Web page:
I had a strangely quiet afternoon on Tuesday, and when my only late afternoon appointment cancelled, I went home. I felt tired, slightly unwell, and really crabby.
I was crabby for several reasons. It is bitterly cold out most of this week. Our local paper just announced it is going to be published only weekly starting in March. Since January 4th, our mail has been delivered a total of four times. The last time it was delivered there were five pieces of mail belonging to a couple who live on the next block. I delivered it to them myself. We are told that the carrier for our route quit, and our mail will only be delivered if other carriers have time. They are in the process of hiring, and suggest we have our mail held at the post office for us to pick up ourselves until we have a regular carrier. Who has time to do that? Grrr! I wrote my congressman about this even though I don’t care for him and he makes me crabby, too.
I also was crabby due to the frustrating work of getting all the necessary documentation for an appointment later in the week to get my REAL ID. That is the identification card/drivers license that one needs to have after 10/2020 to use as an ID for air travel. My driver’s license expires February 1, so it was time to get the new ID. There are very specific requirements for the documents so that there is primary source verification of identity and address. Do you think I could find my Social Security card? Of course not. I am thankful that my most recent W-2 form came in one of the two mail deliveries this week so I can use that to provide proof of my Social Security number.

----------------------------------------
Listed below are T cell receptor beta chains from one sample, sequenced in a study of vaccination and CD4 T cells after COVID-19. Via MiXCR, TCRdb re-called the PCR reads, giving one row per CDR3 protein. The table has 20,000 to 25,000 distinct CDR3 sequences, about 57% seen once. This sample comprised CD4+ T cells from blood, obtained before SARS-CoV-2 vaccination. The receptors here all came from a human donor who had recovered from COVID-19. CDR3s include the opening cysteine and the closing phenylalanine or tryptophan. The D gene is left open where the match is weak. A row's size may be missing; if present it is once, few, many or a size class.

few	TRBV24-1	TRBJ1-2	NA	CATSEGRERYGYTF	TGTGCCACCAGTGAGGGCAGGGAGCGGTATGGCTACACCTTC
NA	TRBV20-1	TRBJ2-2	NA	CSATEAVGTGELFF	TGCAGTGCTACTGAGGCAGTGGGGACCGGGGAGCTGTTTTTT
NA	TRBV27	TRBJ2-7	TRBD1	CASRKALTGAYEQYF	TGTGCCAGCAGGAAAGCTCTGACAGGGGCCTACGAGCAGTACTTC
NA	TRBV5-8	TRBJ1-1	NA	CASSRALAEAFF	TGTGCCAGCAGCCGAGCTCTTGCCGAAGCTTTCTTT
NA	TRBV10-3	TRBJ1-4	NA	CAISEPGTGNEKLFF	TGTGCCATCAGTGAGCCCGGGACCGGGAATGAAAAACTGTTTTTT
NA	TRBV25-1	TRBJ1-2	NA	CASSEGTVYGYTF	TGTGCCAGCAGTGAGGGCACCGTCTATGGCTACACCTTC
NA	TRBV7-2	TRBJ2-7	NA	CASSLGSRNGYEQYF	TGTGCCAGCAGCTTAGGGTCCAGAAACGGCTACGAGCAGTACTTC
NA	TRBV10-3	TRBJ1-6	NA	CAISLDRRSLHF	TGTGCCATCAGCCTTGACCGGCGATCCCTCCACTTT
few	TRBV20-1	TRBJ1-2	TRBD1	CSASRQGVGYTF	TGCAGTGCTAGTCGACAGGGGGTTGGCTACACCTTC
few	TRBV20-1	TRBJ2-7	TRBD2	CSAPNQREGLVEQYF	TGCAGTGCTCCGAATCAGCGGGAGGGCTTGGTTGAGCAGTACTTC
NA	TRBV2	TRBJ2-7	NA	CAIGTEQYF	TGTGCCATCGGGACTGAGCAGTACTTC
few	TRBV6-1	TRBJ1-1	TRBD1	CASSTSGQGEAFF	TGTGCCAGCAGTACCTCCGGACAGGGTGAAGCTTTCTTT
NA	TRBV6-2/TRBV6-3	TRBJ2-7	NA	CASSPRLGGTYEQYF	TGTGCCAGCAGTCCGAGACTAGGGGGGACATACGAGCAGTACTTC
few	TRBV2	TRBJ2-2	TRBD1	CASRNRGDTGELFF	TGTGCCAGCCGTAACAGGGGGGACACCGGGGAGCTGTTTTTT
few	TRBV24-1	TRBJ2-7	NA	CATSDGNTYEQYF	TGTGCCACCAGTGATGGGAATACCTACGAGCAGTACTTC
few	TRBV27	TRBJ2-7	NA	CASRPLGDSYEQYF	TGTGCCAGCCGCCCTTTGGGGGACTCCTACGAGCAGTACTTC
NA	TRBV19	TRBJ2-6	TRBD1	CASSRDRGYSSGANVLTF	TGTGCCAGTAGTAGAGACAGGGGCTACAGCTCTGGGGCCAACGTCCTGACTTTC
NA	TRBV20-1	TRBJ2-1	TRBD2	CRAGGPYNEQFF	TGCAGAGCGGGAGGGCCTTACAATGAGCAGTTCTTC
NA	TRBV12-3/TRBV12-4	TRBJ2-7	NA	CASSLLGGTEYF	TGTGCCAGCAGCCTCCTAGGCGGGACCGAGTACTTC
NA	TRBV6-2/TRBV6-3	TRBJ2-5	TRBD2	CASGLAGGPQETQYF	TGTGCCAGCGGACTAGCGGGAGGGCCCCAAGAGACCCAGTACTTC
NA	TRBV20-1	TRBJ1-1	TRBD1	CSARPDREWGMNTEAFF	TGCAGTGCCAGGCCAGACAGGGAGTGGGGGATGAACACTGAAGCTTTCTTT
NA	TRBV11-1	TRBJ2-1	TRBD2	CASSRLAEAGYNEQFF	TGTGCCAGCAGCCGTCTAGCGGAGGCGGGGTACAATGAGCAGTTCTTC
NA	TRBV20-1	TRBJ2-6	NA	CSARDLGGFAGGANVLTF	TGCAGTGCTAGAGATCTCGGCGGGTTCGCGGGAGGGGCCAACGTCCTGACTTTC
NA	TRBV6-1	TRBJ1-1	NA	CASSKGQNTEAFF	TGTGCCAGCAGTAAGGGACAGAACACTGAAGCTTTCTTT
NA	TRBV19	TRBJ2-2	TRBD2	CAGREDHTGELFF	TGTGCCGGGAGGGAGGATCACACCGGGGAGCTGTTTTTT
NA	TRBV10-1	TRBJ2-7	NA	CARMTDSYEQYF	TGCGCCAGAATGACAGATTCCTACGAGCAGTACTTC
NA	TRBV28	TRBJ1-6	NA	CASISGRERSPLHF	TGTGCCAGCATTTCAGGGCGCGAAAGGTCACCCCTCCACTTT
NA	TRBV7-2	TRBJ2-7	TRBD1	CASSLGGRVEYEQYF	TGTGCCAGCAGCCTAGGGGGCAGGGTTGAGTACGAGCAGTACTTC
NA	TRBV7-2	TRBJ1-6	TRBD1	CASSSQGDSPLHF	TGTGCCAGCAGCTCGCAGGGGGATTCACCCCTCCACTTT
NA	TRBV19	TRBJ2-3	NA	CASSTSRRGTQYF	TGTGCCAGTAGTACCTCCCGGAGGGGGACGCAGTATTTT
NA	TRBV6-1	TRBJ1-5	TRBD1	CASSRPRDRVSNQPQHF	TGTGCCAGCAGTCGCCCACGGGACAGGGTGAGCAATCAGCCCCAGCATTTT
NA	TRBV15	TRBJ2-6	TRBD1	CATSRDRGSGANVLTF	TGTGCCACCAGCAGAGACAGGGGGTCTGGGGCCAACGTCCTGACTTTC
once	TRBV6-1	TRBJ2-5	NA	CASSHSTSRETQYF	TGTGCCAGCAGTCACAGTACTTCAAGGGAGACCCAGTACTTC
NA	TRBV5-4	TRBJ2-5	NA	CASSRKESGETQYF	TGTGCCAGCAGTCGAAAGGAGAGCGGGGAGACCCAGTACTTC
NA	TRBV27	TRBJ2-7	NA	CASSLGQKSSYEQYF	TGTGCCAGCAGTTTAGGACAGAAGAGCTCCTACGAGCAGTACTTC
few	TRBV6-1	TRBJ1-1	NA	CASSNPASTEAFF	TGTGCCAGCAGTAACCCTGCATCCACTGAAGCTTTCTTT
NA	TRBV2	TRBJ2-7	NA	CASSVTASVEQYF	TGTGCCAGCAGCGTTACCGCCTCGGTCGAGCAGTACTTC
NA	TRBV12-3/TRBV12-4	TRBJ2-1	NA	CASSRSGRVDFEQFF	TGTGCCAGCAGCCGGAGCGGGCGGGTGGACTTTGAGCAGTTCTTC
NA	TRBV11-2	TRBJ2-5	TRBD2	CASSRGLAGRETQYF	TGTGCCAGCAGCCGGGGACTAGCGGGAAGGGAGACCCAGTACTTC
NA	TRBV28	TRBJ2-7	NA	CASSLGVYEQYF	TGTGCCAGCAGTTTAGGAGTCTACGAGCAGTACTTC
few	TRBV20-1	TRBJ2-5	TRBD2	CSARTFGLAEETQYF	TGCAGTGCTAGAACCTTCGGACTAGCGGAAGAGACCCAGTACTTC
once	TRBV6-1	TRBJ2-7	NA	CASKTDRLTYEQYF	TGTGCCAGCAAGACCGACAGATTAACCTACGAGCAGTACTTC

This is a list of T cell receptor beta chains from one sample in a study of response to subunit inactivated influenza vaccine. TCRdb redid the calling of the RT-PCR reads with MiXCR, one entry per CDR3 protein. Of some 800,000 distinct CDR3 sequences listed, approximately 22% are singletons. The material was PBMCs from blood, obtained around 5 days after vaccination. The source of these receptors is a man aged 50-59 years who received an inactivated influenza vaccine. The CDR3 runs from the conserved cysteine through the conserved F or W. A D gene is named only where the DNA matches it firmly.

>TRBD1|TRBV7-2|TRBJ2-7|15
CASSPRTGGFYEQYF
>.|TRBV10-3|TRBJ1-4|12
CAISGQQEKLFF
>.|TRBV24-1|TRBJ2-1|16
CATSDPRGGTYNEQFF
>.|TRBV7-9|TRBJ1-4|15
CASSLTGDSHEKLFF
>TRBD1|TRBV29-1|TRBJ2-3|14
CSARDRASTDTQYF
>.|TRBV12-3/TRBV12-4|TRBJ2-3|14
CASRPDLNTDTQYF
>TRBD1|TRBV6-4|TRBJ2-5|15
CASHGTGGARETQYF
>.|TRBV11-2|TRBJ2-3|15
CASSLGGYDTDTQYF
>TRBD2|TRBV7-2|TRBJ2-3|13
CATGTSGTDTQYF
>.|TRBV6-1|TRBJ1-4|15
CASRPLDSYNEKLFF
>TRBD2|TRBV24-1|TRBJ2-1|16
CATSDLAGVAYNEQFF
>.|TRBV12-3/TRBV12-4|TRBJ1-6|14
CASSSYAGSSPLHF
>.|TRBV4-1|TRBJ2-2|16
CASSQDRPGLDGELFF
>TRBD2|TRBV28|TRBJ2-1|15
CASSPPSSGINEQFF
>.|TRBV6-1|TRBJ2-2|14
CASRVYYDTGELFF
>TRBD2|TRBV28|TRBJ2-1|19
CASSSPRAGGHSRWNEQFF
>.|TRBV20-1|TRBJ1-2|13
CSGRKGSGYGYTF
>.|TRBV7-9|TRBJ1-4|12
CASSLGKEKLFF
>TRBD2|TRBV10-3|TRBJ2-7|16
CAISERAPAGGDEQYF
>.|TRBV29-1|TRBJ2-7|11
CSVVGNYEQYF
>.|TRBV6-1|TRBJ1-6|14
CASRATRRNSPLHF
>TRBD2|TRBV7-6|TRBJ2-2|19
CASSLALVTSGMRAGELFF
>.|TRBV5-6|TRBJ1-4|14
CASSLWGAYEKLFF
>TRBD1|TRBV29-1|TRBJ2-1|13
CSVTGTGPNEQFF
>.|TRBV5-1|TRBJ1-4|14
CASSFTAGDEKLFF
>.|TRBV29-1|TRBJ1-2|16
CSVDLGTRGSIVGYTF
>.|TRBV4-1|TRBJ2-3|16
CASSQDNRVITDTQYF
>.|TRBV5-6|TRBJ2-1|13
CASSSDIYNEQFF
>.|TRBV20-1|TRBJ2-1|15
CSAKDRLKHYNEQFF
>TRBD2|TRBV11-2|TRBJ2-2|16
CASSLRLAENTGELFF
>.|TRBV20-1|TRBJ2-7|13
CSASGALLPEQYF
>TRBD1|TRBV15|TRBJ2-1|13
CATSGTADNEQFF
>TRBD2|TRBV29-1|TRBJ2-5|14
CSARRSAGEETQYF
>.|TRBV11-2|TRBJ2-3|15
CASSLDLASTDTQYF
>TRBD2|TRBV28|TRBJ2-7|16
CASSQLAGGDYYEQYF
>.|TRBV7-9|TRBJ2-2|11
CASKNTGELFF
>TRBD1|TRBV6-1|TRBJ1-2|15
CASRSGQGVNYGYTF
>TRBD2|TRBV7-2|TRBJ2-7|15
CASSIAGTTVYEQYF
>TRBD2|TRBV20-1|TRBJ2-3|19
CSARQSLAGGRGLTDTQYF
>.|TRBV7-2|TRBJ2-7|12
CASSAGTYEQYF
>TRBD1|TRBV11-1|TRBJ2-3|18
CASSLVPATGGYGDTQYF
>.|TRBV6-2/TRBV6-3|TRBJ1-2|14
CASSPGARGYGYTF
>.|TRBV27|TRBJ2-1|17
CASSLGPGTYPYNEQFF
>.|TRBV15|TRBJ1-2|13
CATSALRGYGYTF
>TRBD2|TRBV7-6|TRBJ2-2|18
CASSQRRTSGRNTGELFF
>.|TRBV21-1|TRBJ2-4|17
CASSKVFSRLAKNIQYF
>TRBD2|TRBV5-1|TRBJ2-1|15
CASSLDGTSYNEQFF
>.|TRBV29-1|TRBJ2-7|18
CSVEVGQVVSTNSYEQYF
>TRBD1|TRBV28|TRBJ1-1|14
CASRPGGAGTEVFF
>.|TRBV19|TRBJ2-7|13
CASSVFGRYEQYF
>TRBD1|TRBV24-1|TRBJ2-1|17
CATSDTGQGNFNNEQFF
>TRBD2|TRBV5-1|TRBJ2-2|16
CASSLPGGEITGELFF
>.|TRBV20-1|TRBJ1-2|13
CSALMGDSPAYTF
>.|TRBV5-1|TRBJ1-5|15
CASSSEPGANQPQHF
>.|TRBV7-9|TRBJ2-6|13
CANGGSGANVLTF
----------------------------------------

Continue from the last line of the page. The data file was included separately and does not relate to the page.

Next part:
I am a government employee and I am pretty used to the slow workings of the bureaucracy. That said, I really hope that the bureaucracy is in good fighting trim and all my documents are the right ones and sufficiently current to make my appointment at the DOT go smoothly this week.
What makes you crabby? Are you getting the REAL ID? Got any good bureaucracy tales?
Yesterday was a day of sitting and people watching in airports. In Minneapolis, we waited for our flight to Sioux Falls at a gate where people were boarding a plane to La Crosse , WI. For some reason, several of them were preoccupied with their phones and nearly missed the flight. Husband is a U of W grad, and I took delight teasing him about the strangely disoriented Badger passengers getting on the flight to Wisconsin. I suggested they were too drowsy from eating all that cheese. Husband joked that the Badger motto was “Don’t bother me, I’m watching the game”. I told him that my college motto rather loftily described me as an “informed person sent forth to influence the affairs of the world at the same time being dedicated to the Christian life.” Sometimes I think I would rather watch the game and eat cheese.
What motto from college or high school or family are you supposed to live up to? How are you doing with that?
Now that Christmas Day is over, husband and Daughter and I started talking about a trip next December to Austria. Daughter has lots of exciting ideas and brings up infinite possibilities. Husband is dour, and says he just wants to be away from the US and all the holiday hysteria the week of the 25th, while Daughter wants to be gone in early December. Prague is a must, as is Hallestadt, Austria. I just don’t want to be rushed and stressed. We will spend the next couple of months debating and discussing, and then we will consult with a travel agent. Planning ahead sometimes isn’t easy with a bunch of opinionated people.